Hidden philosophy in Looney Tunes cartoons

. 2 min read

Did you ever watch Looney Tunes cartoons as a child? Cartoons like Bugs Bunny or Duffy Duck or Wile E. Coyote and the Roadrunner? If my memory serves me right, often the theme of the episode was that someone was trying to catch someone else (like Coyote trying to catch the Roadrunner, he rarely does anything else), and the one trying to do the catching always ended up injured and making a fool of himself.

And it was funny, I admit. But I never thought of those cartoons as anything more than entertainment - and I suppose the creators themselves wanted only to amuse children and maybe teach them not to kill animals - until yesterday when I saw a quick scene of one episode from approximately the 80's in which a hunter was trying to catch Bugs Bunny by running through a hollow tree trunk and Bugs rotated the trunk so that the hunter would end up running out over a cliff and onto thin air. Walking over a cliff and not realizing it before it's too late is, in fact, a recurring theme in the Looney Tunes cartoons.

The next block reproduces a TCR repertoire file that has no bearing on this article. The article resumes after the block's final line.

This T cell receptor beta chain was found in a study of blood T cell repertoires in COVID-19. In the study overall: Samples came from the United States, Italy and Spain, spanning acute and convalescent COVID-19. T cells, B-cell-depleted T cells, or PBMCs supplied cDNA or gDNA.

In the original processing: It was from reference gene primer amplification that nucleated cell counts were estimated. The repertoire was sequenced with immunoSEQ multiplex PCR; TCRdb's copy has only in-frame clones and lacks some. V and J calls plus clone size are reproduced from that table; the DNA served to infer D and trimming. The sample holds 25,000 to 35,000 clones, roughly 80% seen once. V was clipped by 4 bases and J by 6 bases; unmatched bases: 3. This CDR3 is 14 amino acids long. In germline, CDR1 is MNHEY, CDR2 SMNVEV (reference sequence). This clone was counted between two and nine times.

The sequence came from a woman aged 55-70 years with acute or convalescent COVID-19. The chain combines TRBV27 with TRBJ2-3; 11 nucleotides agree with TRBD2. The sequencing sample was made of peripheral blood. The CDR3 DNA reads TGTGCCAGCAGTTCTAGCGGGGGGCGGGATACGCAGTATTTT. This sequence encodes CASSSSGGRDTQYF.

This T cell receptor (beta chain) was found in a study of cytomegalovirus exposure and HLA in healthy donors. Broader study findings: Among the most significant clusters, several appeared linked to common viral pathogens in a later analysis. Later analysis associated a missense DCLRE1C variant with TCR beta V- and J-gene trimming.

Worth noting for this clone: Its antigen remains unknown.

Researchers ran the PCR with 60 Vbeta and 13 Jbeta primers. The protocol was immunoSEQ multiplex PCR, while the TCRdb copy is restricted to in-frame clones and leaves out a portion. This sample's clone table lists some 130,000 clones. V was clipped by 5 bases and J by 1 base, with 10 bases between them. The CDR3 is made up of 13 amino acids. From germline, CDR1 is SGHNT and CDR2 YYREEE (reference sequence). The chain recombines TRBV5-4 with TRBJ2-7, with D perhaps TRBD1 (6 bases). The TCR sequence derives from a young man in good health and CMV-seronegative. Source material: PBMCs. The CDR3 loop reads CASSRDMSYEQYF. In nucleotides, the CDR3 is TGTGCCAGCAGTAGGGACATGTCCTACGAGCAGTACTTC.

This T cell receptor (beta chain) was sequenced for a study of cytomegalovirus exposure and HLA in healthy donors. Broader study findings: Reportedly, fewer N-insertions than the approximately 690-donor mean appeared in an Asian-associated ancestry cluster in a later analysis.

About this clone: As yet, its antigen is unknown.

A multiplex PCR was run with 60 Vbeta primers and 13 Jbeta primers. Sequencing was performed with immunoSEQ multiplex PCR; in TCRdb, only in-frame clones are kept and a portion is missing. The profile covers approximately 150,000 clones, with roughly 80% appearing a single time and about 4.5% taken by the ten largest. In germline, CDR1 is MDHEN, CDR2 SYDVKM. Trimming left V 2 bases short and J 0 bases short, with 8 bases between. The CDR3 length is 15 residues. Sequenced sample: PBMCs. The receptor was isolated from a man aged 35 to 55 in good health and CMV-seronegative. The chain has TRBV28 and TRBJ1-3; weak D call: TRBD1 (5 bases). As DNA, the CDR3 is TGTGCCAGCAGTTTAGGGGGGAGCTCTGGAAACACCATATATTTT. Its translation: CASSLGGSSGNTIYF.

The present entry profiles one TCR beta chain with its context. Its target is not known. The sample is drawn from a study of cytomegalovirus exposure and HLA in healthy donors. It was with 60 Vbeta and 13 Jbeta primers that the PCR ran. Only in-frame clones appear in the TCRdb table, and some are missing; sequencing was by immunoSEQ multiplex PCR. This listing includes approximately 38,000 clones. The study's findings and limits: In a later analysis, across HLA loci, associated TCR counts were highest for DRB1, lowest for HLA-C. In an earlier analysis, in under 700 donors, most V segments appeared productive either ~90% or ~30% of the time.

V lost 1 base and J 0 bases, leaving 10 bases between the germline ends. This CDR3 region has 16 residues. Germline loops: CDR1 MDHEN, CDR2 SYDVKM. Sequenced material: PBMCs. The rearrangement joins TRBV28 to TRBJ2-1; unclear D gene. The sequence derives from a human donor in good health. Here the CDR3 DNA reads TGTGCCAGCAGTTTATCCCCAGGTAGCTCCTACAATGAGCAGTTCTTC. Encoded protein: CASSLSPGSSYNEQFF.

What makes the theme special is that those walking over the cliff never fall down before they realize they have no more ground under them.

In the Bugs and hunter scene I saw yesterday the hunter even starts to sweat with anxiety - because he knows he's hovering in air - and tries not to look down. Not until he finally actually looks down, does he fall. So, theoretically at least, the hunter, or Wile E. Coyote or any other character, could just ignore the fact that nothing supports their weight from underneath, and walk over a canyon like if were solid ground.

Think about it with terms of your life.

If you have an endeavour you're working on in your life, an endeavour that has but a slight chance of success - like you were metaphorically walking on air - merely ignoring the fact that the success rate is low and grinding like nothing was wrong might let you achieve the success against the odds - metaphorically, to cross the canyon and make it to the other side unharmed.

How about that.